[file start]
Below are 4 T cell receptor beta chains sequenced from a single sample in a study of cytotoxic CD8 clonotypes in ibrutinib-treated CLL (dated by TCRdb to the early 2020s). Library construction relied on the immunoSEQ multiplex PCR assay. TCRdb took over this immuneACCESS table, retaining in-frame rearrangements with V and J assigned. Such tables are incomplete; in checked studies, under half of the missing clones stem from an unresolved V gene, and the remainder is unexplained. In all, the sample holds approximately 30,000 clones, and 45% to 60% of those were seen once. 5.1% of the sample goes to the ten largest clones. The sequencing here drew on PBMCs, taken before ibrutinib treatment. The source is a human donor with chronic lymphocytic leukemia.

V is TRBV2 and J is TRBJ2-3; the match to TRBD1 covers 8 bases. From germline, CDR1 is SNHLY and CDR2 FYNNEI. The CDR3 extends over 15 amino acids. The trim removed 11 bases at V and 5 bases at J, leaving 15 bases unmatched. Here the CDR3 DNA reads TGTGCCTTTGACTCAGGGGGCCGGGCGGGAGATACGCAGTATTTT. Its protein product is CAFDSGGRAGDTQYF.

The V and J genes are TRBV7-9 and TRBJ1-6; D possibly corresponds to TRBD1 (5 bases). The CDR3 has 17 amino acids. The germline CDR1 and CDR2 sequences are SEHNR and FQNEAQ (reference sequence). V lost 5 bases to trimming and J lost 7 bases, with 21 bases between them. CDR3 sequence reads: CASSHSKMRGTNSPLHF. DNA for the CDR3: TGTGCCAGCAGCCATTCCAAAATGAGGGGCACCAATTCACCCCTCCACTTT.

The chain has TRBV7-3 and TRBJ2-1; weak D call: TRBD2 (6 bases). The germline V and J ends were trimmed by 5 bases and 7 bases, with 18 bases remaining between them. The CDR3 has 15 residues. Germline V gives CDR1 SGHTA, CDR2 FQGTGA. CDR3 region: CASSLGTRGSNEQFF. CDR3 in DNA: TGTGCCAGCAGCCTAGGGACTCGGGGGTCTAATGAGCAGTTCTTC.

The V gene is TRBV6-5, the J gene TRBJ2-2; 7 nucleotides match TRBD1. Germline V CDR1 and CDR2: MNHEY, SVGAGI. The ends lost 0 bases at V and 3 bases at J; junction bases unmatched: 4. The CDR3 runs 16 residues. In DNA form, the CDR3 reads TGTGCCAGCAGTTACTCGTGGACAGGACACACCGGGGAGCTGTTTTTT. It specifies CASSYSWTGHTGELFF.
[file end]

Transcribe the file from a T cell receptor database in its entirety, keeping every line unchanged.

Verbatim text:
Below are 4 T cell receptor beta chains sequenced from a single sample in a study of cytotoxic CD8 clonotypes in ibrutinib-treated CLL (dated by TCRdb to the early 2020s). Library construction relied on the immunoSEQ multiplex PCR assay. TCRdb took over this immuneACCESS table, retaining in-frame rearrangements with V and J assigned. Such tables are incomplete; in checked studies, under half of the missing clones stem from an unresolved V gene, and the remainder is unexplained. In all, the sample holds approximately 30,000 clones, and 45% to 60% of those were seen once. 5.1% of the sample goes to the ten largest clones. The sequencing here drew on PBMCs, taken before ibrutinib treatment. The source is a human donor with chronic lymphocytic leukemia.

V is TRBV2 and J is TRBJ2-3; the match to TRBD1 covers 8 bases. From germline, CDR1 is SNHLY and CDR2 FYNNEI. The CDR3 extends over 15 amino acids. The trim removed 11 bases at V and 5 bases at J, leaving 15 bases unmatched. Here the CDR3 DNA reads TGTGCCTTTGACTCAGGGGGCCGGGCGGGAGATACGCAGTATTTT. Its protein product is CAFDSGGRAGDTQYF.

The V and J genes are TRBV7-9 and TRBJ1-6; D possibly corresponds to TRBD1 (5 bases). The CDR3 has 17 amino acids. The germline CDR1 and CDR2 sequences are SEHNR and FQNEAQ (reference sequence). V lost 5 bases to trimming and J lost 7 bases, with 21 bases between them. CDR3 sequence reads: CASSHSKMRGTNSPLHF. DNA for the CDR3: TGTGCCAGCAGCCATTCCAAAATGAGGGGCACCAATTCACCCCTCCACTTT.

The chain has TRBV7-3 and TRBJ2-1; weak D call: TRBD2 (6 bases). The germline V and J ends were trimmed by 5 bases and 7 bases, with 18 bases remaining between them. The CDR3 has 15 residues. Germline V gives CDR1 SGHTA, CDR2 FQGTGA. CDR3 region: CASSLGTRGSNEQFF. CDR3 in DNA: TGTGCCAGCAGCCTAGGGACTCGGGGGTCTAATGAGCAGTTCTTC.

The V gene is TRBV6-5, the J gene TRBJ2-2; 7 nucleotides match TRBD1. Germline V CDR1 and CDR2: MNHEY, SVGAGI. The ends lost 0 bases at V and 3 bases at J; junction bases unmatched: 4. The CDR3 runs 16 residues. In DNA form, the CDR3 reads TGTGCCAGCAGTTACTCGTGGACAGGACACACCGGGGAGCTGTTTTTT. It specifies CASSYSWTGHTGELFF.